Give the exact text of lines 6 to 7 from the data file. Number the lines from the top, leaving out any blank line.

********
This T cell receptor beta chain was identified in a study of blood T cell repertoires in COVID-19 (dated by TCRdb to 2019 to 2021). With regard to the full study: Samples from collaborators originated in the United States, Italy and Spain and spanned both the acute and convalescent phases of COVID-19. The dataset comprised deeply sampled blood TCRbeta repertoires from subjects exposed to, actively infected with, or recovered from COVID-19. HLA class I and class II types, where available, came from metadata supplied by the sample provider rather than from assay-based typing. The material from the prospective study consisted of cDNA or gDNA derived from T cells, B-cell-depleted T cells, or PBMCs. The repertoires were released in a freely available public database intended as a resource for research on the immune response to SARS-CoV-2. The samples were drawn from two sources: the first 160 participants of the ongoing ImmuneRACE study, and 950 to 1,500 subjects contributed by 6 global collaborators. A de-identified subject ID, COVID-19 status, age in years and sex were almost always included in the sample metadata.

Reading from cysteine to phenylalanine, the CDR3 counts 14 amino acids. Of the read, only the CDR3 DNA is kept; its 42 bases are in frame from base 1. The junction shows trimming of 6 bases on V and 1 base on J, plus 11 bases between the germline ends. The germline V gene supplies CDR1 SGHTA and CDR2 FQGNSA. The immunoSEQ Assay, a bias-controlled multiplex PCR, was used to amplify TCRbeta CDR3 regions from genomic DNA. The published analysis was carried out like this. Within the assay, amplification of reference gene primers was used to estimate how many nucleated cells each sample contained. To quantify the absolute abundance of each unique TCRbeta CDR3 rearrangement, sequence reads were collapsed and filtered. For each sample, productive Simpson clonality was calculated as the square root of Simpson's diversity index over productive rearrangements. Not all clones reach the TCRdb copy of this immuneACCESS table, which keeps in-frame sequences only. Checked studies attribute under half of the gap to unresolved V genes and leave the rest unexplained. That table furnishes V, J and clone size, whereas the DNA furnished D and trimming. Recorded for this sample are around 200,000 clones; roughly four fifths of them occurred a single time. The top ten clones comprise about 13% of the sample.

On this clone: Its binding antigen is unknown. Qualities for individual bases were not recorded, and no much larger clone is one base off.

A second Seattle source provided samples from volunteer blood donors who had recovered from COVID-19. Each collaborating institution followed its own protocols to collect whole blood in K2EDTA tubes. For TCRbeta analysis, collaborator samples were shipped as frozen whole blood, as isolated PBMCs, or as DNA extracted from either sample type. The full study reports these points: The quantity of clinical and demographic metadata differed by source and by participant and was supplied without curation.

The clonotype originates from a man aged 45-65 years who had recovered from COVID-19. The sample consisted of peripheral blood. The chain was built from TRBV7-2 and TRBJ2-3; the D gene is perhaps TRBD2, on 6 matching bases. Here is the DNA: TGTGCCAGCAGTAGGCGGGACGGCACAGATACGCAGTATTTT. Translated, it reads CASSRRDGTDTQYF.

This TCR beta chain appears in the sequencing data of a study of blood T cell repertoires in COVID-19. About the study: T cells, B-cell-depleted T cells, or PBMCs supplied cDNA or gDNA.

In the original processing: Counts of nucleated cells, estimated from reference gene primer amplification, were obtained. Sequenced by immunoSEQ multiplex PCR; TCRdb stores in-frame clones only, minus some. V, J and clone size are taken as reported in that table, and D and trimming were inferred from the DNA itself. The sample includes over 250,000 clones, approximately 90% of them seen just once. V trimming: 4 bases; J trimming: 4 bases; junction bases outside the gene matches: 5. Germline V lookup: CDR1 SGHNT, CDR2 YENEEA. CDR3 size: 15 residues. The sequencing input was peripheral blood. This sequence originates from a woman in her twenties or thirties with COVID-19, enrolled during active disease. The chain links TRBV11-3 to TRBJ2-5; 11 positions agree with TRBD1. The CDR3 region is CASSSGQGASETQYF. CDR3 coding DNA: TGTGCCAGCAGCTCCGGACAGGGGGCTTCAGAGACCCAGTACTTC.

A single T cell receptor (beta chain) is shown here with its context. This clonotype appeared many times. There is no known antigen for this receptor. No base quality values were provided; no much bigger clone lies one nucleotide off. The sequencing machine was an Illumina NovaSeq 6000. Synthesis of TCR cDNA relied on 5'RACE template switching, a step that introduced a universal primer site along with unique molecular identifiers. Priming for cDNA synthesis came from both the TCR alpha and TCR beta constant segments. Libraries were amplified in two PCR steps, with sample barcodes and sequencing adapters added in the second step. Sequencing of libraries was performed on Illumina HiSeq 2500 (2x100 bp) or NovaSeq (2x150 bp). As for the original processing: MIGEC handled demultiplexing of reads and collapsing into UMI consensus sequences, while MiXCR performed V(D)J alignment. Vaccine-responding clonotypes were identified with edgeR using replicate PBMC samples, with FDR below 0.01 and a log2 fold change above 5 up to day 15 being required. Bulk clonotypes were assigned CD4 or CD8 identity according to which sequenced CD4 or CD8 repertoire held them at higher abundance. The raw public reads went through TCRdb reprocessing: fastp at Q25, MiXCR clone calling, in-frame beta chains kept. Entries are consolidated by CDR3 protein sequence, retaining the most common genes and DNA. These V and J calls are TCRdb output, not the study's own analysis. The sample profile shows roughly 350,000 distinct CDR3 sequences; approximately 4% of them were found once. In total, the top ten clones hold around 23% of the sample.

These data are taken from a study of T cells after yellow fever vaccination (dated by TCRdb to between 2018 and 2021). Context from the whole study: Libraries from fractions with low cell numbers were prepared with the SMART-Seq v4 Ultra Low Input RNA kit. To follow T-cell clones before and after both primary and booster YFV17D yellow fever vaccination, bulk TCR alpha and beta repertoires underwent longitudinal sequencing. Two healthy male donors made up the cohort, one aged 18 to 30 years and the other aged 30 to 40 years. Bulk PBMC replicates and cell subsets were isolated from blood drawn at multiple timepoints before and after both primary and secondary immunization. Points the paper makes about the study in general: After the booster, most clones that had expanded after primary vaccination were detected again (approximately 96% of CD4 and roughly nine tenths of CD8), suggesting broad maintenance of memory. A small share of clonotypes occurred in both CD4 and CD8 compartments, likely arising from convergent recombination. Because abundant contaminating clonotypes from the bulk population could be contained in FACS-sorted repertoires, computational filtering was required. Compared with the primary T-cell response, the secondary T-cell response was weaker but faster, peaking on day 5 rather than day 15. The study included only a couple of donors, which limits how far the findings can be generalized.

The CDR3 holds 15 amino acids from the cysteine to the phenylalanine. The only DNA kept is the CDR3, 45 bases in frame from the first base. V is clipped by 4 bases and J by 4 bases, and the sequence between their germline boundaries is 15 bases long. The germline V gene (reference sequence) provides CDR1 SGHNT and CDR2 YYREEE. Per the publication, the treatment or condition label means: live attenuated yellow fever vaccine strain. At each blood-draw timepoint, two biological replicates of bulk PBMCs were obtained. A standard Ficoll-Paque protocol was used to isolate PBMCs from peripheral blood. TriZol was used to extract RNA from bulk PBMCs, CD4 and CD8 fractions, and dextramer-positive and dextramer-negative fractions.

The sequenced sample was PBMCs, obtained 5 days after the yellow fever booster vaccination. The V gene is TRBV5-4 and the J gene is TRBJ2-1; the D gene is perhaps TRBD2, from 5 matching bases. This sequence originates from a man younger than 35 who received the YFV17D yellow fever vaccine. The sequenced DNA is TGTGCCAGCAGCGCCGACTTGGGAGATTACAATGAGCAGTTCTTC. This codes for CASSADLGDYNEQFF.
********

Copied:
This TCR beta chain appears in the sequencing data of a study of blood T cell repertoires in COVID-19. About the study: T cells, B-cell-depleted T cells, or PBMCs supplied cDNA or gDNA.

In the original processing: Counts of nucleated cells, estimated from reference gene primer amplification, were obtained. Sequenced by immunoSEQ multiplex PCR; TCRdb stores in-frame clones only, minus some. V, J and clone size are taken as reported in that table, and D and trimming were inferred from the DNA itself. The sample includes over 250,000 clones, approximately 90% of them seen just once. V trimming: 4 bases; J trimming: 4 bases; junction bases outside the gene matches: 5. Germline V lookup: CDR1 SGHNT, CDR2 YENEEA. CDR3 size: 15 residues. The sequencing input was peripheral blood. This sequence originates from a woman in her twenties or thirties with COVID-19, enrolled during active disease. The chain links TRBV11-3 to TRBJ2-5; 11 positions agree with TRBD1. The CDR3 region is CASSSGQGASETQYF. CDR3 coding DNA: TGTGCCAGCAGCTCCGGACAGGGGGCTTCAGAGACCCAGTACTTC.